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Induction of Intestinal Inflammation in Mouse by Activation of Proteinase-Activated Receptor-2

      Proteinase-activated receptor (PAR)-2, a G-protein-coupled receptor for trypsin and mast cell tryptase, is highly expressed in the intestine. Luminal trypsin and tryptase are elevated in the colon of inflammatory bowel disease patients. We hypothesized that luminal proteinases activate PAR-2 and induce colonic inflammation. Mice received intracolonically PAR-2 agonists (trypsin, tryptase, and a selective PAR-2-activating peptide) or control drugs (boiled enzymes, inactive peptide) and inflammatory parameters were followed at various times after this treatment. Colonic administration of PAR-2 agonists up-regulated PAR-2 expression and induced an inflammatory reaction characterized by granulocyte infiltration, increased wall thickness, tissue damage, and elevated T-helper cell type 1 cytokine. The inflammation was maximal between 4 and 6 hours and was resolved 48 hours after the intracolonic administration. PAR-2 activation also increased paracellular permeability of the colon and induced bacterial trans-location into peritoneal organs. These proinflammatory and pathophysiological changes observed in wild-type mice were not detected in PAR-2-deficient mice. Luminal proteinases activate PAR-2 in the mouse colon to induce inflammation and disrupt the integrity of the intestinal barrier. Because trypsin and tryptase are found at high levels in the colon lumen of patients with Crohn's disease or ulcerative colitis, our data may bear directly on the pathophysiology of human inflammatory bowel diseases.
      Proteinase-activated receptors (PARs) are G-protein-coupled receptors that are activated by the proteolytic cleavage of their N-terminal domain.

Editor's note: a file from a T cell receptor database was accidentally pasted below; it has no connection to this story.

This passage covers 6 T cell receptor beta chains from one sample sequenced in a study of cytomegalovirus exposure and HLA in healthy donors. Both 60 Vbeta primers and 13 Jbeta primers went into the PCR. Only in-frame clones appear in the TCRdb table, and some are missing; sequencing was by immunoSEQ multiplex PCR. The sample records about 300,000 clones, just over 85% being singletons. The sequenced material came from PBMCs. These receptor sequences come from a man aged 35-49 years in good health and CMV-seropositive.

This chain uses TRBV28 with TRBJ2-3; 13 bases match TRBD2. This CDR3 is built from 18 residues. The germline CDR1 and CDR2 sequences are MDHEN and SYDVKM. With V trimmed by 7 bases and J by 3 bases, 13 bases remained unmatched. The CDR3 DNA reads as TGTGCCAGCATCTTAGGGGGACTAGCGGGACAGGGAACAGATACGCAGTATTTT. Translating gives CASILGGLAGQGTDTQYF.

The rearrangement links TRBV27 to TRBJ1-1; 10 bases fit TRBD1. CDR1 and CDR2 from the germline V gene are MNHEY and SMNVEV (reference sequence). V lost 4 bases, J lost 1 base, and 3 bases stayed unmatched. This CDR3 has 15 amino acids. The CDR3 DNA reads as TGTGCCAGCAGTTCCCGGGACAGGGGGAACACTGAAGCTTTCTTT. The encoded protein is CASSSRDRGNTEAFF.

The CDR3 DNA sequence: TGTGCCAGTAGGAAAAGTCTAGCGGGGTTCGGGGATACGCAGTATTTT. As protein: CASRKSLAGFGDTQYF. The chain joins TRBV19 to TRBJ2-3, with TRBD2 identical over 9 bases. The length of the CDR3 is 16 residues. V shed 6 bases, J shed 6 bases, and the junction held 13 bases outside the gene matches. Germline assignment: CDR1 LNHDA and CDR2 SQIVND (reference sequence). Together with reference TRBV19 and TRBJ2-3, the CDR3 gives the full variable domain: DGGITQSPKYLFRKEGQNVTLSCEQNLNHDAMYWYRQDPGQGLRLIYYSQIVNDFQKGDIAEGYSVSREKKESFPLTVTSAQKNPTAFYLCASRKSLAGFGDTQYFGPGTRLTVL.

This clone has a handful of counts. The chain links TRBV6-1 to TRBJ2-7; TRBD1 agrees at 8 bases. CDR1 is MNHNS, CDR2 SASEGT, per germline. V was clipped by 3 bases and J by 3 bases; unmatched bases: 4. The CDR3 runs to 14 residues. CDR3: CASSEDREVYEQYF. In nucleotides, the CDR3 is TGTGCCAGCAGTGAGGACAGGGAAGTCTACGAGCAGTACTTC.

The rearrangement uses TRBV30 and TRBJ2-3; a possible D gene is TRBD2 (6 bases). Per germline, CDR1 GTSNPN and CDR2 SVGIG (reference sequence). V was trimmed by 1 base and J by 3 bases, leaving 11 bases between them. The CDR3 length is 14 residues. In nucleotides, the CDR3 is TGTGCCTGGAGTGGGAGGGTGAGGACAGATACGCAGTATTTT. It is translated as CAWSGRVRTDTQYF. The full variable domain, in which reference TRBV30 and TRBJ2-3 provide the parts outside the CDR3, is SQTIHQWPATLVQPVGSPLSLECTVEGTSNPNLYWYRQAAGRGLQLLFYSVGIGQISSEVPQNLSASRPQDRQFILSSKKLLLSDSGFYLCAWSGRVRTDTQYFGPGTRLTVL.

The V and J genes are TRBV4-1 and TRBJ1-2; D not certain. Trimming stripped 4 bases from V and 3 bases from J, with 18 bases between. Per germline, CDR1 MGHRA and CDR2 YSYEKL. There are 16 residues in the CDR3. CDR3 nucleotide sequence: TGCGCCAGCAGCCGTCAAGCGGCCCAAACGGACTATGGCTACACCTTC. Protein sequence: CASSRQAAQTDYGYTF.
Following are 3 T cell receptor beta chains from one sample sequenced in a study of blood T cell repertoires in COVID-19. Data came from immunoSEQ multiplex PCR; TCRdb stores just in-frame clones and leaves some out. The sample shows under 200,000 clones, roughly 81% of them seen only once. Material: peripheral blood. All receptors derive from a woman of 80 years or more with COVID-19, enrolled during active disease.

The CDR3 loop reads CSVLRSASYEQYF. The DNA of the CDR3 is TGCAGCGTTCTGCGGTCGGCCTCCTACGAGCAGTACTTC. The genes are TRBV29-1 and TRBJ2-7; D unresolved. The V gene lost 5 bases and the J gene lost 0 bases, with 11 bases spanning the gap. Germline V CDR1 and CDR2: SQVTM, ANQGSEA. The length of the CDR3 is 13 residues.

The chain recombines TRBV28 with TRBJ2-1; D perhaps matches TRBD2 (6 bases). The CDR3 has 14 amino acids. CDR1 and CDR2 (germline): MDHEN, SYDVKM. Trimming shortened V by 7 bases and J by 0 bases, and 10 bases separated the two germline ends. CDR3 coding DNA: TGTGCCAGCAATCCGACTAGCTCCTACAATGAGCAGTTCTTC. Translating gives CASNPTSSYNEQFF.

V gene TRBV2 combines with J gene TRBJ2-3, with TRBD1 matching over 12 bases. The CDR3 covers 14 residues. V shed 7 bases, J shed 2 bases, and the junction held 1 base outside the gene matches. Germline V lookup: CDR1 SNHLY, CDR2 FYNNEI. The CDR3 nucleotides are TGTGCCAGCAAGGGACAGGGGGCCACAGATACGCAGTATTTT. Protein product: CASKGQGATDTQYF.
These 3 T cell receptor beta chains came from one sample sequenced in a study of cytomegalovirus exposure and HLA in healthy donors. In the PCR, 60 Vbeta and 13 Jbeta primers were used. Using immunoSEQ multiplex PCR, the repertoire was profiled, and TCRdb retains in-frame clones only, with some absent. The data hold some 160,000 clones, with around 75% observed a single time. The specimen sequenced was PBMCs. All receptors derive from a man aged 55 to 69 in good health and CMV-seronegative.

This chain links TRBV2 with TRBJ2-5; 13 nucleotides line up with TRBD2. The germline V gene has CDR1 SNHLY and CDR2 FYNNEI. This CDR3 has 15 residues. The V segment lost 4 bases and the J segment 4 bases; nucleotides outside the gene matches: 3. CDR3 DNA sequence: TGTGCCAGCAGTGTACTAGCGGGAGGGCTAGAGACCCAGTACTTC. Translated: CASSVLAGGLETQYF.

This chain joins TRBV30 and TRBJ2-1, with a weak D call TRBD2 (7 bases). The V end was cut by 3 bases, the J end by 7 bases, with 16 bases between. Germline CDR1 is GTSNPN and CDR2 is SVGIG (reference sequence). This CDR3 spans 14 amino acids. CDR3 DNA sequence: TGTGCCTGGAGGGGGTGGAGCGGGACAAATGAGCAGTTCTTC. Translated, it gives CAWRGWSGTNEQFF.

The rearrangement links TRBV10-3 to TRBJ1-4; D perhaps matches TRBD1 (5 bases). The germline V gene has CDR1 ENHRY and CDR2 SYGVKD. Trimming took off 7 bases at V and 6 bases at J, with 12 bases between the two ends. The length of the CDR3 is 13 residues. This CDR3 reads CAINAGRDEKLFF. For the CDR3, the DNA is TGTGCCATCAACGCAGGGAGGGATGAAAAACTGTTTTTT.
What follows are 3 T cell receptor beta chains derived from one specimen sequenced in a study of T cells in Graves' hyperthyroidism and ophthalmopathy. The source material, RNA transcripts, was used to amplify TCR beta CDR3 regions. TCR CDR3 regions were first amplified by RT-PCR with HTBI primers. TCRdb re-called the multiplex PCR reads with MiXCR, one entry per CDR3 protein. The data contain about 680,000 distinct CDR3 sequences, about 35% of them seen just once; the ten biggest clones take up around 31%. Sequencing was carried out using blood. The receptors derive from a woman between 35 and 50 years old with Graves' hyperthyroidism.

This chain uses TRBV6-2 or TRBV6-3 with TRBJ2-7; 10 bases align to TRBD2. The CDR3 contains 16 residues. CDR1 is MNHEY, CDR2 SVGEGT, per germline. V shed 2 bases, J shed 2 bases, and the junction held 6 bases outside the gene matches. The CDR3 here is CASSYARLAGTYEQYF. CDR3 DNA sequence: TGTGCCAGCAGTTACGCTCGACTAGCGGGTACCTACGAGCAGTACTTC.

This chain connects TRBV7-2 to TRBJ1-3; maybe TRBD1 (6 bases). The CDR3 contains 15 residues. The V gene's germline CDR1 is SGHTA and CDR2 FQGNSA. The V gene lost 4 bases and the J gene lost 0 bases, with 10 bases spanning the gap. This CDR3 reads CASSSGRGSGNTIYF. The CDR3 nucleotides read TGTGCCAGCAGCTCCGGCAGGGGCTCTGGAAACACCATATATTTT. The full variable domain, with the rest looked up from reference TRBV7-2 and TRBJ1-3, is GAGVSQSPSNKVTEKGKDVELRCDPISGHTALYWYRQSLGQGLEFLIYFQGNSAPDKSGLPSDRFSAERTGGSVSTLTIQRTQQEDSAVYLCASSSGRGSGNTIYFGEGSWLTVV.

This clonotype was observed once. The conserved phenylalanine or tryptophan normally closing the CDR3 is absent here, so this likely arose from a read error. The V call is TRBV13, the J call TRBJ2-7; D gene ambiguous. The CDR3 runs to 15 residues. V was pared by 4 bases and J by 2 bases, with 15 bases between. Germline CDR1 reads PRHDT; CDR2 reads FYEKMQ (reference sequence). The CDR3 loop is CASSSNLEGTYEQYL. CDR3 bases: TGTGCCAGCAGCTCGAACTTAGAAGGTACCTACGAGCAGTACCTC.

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      Molecular cloning of a functional thrombin receptor reveals a novel proteolytic mechanism of receptor activation.
      Serine-proteinases such as thrombin, trypsin, tryptase, and cathepsin G are potential endogenous agonists for PARs. However, synthetic peptides corresponding to the tethered ligand sequences [PAR-activating peptides (PAR-APs)] can activate PARs selectively and are important pharmacological tools for studying PAR functions.
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      Protease-activated receptors in inflammation, neuronal signaling and pain.
      Four members of the PAR family have been cloned: PAR-1, PAR-3, and PAR-4 can be activated by thrombin, whereas PAR-2 is activated by trypsin and mast cell tryptase, but not by thrombin.
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      Protease-activated receptors in inflammation, neuronal signaling and pain.
      Activation of PARs by proteinases is entirely dependent on their proteolytic properties. PAR-3 appears to be a co-factor for the activation of PAR-4 by thrombin.
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      PAR3 is a cofactor for PAR4 activation by thrombin.
      The discovery of this novel receptor family has highlighted a new role for proteinases, not only as degradative enzymes, but also as signaling molecules that can affect tissue functions via the PARs. This new role for proteinases and their receptors has been recently investigated in the area of inflammation.
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      • Hollenberg MD
      Protease-activated receptors in inflammation, neuronal signaling and pain.
      When injected in vivo into the rat paw, PAR-2 agonists produce all of the classical hallmarks of inflammation: pain, swelling, heat, and redness.
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      • Wallace JL
      Characterization of the inflammatory response to proteinase-activated receptor-2 (PAR-2)-activating peptides in the rat paw.
      Other studies have shown additional proinflammatory effects for PAR-2 activation,